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GEAB 154

The monthly bulletin of LEAP (European Laboratory of Political Anticipation) - 15 Apr 2021
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In the US-China war trap which has deepened in recent years, with Joe Biden’s arrival in the White House and his strategy of rallying a camp of “allies” around America in order to “contain” Chinese power,[1] Europeans may be tempted to believe that the Western camp will eventually win.

This feeling is reinforced by the smoke screen that an American-centric information system creates between us Westerners and not only China, but the rest of the world altogether. Looking more objectively at what is happening in the other-world, there are many reasons to doubt the chances of winning the war (commercial, ideological, technological, or even military) that America is waging to China as a response to its (for the moment still) peaceful project of co-development.

Remember that the American strategic tutelage of Europe is the result of our errors at the beginning of the 20th century. Today, Europe is in a relatively strong position and is able to negotiate its strategic autonomy by playing skilfully on the duality of the current world power. It would be distressing if, instead, we were to find ourselves having to choose sides, leading us into further misguidance ending up in weakening our position, this time to China’s benefit…

To support this warning, this article argues that America will find it very difficult to win this war against China that it is proposing to its allies.

Unplugging America from China

Over the past 30 years, the US has become “addicted” to China without side effects. But in the last 10 years, the effects of the addiction have started to become visible and problematic. Why? Simply because China, having worked hard as Deng Xiaoping demanded, intends to build a modern society and see all its efforts paid back.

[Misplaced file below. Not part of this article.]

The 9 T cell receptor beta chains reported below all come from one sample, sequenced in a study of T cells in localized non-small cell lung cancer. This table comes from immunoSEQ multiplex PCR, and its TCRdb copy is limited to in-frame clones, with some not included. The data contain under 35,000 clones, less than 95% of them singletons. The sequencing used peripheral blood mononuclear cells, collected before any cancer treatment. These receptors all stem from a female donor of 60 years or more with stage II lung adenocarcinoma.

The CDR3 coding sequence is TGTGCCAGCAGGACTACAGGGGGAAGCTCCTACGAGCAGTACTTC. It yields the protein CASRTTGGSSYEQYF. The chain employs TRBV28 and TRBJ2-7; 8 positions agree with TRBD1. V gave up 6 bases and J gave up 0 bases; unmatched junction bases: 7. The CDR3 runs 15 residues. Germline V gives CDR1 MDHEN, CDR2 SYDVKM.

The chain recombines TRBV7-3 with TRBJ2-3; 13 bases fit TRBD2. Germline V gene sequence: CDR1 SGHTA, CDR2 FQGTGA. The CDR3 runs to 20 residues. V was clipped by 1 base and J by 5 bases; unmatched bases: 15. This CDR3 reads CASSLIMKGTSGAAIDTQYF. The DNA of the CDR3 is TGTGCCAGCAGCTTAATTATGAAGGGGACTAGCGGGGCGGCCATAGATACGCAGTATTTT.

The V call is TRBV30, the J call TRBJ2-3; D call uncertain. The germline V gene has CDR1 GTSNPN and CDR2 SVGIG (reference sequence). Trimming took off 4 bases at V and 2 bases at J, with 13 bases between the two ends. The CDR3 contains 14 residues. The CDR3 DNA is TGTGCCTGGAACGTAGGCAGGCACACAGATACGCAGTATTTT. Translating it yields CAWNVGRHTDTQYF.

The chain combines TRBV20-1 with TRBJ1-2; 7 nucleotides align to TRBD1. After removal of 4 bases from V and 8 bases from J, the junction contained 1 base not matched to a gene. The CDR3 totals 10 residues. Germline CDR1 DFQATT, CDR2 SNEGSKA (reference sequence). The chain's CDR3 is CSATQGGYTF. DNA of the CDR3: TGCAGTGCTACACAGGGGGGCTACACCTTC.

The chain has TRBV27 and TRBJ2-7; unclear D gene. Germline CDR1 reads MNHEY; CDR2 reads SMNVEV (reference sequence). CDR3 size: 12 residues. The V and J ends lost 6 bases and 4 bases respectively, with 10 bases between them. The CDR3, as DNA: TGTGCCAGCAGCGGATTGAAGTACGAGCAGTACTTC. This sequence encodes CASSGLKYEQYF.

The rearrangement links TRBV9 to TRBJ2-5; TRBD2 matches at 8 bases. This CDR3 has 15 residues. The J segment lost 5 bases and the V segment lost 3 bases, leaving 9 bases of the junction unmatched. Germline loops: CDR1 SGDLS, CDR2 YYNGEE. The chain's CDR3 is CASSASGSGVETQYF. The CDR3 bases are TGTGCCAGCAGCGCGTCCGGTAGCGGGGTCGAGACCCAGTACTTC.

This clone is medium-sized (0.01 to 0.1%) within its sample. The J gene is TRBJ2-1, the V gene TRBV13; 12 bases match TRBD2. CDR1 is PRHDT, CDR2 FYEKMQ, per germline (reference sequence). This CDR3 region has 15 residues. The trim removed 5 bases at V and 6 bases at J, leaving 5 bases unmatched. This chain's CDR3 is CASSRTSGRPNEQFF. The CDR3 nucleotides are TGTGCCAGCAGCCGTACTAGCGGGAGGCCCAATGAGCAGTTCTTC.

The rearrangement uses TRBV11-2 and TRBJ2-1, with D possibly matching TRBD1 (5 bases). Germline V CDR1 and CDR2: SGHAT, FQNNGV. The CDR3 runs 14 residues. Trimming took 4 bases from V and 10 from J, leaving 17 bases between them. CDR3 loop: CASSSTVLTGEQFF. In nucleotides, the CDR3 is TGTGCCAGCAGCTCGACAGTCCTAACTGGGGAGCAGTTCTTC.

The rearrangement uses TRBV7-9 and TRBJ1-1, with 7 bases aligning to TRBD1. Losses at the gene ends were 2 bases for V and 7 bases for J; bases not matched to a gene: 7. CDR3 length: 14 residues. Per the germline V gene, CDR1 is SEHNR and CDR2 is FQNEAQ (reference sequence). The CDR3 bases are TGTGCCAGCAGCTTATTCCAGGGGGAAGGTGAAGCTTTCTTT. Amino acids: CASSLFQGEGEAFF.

This new stage of Chinese strategy is a problem for the United States, which is finally realising how much its comfort was linked to Chinese efforts. Faced with the prospect of Chinese production turning towards its domestic market, with the rise in the range and price of this production, with the increase in the cost of Chinese labour, with the diversion of a significant part of the energy to the benefit of its emerging middle classes… the purchasing power of an America that is infinitely poorer than it believed itself to be might not hold out.

This reality has been known for the last fifteen years or so, giving rise to strategies on both sides of the Pacific:

. China is proposing a smooth transition to other parts of the world thus invited to follow the same strategy (‘development at all costs’). But by investing in the infrastructure for modern development in Africa and Asia, China happens to step on the toes of Western power, increasing systemic tension;

. Meanwhile, America is hesitating between three strategies: re-route its import flows (Obama), rebuild its self-sufficiency (Trump), block the emergence of China (Biden). In this waltz of hesitation, it is losing precious time.